The Writers' Co-op is a great new podcast about how to make your freelance writing career work

I've worked with Jenni Gritters at several media companies now, including Upworthy and Wirecutter, and I have no qualms saying that she is probably the best editor I've ever worked with. As such, I can't say I was surprised when I learned that she pulled in $120,000 in her first year as a full-time freelancer.

Jenni is certainly a hustler, but she's a gracious soul who's eager to share advice and help others to succeed as well (even if that means setting timers for me to indulge my weird ADHD research wormholes). So she and her friend/fellow freelancer Wudan Yan decided to start a podcast called The Writer's Co-Op, examining the ways they both got started in freelance journalism, as well as the trials and tribulations they've stumbled on along the way. They're also chock full of experience and advice about how to actually run your business, including planning for taxes, time management, and budgeting out how much money your actual time is worth (including all that paperwork and booking you forgot to factor in).

Here's how they describe it:

The idea for this podcast was born in the middle of the desert last fall when I (Wudan) pulled up to a rest stop in the middle of a long drive. In the months leading up to that moment, I had noticed more and more people reaching out to me for freelance help. And nearly all the questions that I was fielding were related to the business of freelancing: what terms to negotiate in a contract, how to get paid on time, how to demand late payment, and more.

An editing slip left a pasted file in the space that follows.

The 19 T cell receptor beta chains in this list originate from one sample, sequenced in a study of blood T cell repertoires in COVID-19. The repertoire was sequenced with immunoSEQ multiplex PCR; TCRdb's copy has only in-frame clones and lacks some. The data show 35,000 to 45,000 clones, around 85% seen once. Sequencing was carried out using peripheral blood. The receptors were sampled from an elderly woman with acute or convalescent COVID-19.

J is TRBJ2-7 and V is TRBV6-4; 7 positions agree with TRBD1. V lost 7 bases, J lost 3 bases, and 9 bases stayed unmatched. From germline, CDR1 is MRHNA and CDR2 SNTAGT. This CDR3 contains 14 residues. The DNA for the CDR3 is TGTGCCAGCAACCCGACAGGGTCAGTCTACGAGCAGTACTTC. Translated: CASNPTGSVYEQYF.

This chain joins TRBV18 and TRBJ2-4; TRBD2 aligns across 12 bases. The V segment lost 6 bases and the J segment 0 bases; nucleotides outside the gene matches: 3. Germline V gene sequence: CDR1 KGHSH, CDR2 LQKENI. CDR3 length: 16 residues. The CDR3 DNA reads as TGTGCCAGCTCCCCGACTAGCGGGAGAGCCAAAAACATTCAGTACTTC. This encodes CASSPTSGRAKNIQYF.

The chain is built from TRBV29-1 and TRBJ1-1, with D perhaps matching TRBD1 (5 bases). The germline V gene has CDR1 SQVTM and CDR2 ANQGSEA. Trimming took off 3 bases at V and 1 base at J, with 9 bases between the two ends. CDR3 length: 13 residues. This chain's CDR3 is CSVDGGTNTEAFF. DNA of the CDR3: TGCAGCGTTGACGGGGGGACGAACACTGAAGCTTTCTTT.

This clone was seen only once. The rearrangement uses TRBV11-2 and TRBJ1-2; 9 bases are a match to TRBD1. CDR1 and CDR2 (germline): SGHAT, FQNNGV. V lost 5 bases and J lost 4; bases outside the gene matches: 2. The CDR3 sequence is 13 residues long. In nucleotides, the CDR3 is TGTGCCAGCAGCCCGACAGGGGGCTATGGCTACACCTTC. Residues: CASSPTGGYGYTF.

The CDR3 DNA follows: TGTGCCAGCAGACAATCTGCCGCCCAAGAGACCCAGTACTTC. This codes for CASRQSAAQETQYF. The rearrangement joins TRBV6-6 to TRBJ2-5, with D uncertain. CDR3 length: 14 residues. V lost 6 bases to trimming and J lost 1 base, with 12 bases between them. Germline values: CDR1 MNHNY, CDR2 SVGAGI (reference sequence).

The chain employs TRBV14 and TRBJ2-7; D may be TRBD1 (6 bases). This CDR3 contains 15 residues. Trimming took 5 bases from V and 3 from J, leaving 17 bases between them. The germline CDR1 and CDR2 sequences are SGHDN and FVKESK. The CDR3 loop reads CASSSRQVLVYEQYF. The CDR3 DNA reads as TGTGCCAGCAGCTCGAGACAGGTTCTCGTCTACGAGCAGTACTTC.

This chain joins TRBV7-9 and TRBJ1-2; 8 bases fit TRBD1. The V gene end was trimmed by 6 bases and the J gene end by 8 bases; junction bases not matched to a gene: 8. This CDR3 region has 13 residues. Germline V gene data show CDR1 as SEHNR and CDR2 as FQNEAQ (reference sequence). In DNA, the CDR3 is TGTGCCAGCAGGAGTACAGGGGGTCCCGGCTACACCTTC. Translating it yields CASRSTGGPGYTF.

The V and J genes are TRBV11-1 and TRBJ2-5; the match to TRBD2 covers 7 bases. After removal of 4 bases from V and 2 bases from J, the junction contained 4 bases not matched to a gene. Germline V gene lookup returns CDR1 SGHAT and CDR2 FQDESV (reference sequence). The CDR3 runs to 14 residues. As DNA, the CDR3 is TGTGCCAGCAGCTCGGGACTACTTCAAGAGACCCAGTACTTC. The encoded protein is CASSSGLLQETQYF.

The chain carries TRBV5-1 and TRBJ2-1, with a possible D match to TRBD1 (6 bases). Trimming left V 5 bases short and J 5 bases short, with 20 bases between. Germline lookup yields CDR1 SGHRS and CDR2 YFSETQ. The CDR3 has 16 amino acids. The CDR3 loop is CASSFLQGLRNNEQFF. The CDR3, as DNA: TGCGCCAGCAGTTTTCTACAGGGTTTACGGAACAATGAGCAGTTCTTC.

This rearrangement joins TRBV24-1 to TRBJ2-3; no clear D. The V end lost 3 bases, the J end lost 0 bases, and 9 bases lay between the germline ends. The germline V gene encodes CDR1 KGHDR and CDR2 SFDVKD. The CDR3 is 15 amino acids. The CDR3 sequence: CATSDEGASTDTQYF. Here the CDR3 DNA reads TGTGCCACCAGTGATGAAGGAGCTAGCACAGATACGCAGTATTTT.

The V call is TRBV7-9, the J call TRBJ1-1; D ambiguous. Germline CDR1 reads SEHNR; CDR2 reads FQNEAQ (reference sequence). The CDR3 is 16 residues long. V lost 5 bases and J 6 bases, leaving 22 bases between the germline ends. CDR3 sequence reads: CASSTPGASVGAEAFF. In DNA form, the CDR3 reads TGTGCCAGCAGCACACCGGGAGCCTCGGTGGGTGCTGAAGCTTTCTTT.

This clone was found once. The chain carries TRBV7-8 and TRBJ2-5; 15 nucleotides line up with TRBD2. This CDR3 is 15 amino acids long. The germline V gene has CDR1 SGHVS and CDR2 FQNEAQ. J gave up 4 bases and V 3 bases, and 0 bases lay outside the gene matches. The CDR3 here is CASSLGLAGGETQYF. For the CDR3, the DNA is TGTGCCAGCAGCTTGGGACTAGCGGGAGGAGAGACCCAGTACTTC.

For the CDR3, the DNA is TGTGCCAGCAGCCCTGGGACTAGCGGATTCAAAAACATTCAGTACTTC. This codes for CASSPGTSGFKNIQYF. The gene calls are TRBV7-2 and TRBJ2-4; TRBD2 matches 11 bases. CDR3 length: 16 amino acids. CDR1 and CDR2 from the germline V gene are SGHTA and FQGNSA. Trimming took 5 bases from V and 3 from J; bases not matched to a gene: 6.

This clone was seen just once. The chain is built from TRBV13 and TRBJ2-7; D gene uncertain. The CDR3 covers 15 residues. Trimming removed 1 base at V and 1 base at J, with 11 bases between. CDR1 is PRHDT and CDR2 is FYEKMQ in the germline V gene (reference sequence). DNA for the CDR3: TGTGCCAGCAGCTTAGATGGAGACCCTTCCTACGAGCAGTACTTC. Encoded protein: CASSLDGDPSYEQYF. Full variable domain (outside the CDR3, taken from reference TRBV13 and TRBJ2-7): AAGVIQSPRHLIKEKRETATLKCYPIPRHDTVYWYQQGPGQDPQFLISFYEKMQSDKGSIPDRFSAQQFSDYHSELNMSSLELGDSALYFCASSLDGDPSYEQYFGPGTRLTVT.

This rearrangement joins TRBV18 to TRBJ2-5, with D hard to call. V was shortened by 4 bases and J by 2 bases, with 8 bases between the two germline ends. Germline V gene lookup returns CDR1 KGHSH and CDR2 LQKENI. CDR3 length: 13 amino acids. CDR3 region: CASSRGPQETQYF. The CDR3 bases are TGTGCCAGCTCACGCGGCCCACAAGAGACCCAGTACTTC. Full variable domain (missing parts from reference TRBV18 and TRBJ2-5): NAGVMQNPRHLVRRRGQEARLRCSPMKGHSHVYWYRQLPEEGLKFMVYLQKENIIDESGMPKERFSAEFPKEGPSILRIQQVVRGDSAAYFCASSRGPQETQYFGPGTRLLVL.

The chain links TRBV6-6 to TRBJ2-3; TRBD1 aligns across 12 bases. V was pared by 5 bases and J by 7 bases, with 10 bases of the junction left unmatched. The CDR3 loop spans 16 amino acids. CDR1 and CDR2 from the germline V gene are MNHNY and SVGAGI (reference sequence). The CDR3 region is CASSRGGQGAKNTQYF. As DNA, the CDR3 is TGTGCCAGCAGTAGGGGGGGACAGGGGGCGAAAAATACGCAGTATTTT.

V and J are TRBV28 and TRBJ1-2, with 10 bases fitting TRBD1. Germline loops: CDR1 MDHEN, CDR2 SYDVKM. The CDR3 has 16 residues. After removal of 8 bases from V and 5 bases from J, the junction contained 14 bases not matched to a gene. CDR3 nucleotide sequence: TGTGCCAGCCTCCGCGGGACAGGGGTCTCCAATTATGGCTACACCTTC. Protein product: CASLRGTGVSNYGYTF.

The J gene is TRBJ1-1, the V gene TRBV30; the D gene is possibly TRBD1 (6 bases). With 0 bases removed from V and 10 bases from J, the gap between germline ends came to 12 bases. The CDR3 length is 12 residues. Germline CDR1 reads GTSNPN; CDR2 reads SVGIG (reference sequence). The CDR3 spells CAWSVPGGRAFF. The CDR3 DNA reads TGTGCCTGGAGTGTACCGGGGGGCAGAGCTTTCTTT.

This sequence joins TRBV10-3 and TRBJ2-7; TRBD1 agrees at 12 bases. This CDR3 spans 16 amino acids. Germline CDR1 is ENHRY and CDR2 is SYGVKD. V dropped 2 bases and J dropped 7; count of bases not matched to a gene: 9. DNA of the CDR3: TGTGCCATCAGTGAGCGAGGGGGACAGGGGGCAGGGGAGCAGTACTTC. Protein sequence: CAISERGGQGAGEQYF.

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New York Times bestselling author Richard Kadrey wants to cram your skull full of writing knowledge

Richard Kadrey is a New York Times bestselling author and a friend of this website. His dark, horror-tinged urban fantasy books have been a fixture in bookstores and libraries since 2009. 11 books (and counting) into his Sandman Slim series, his novels have been optioned to become a film directed by John Wick’s Chad Stahelski. To say that he’s a success as a writer would be an understatement.

Now, he’s looking to help you build the skills to hone your literary talent as well.

Starting in March, Richard will be teaching a four-week online course on writing dark urban fantasy. Speaking to him from his digs in San Fransisco on Wednesday, he told me, “...during the class, I want to help students get a strong beginning to a story or novel. More importantly, I want give them the skills they need to keep creating new work.”

In order to do that, he’s laid out a clear road map to help get the asses of potential authors into gear.

From Richard’s Litreactor page:

Week One: What is Dark Urban Fantasy? What is dark or noir urban fantasy and how does it differ from horror? Who lives there and why? And why do we want to bring the strange and the dark into the world?

Week Two: Dark Urban Fantasy Characters

Who lives in these strange, invented worlds? How do you construct characters that walk the line between good and evil? Even in the most extreme world and stories, there must be some core of truth to it.

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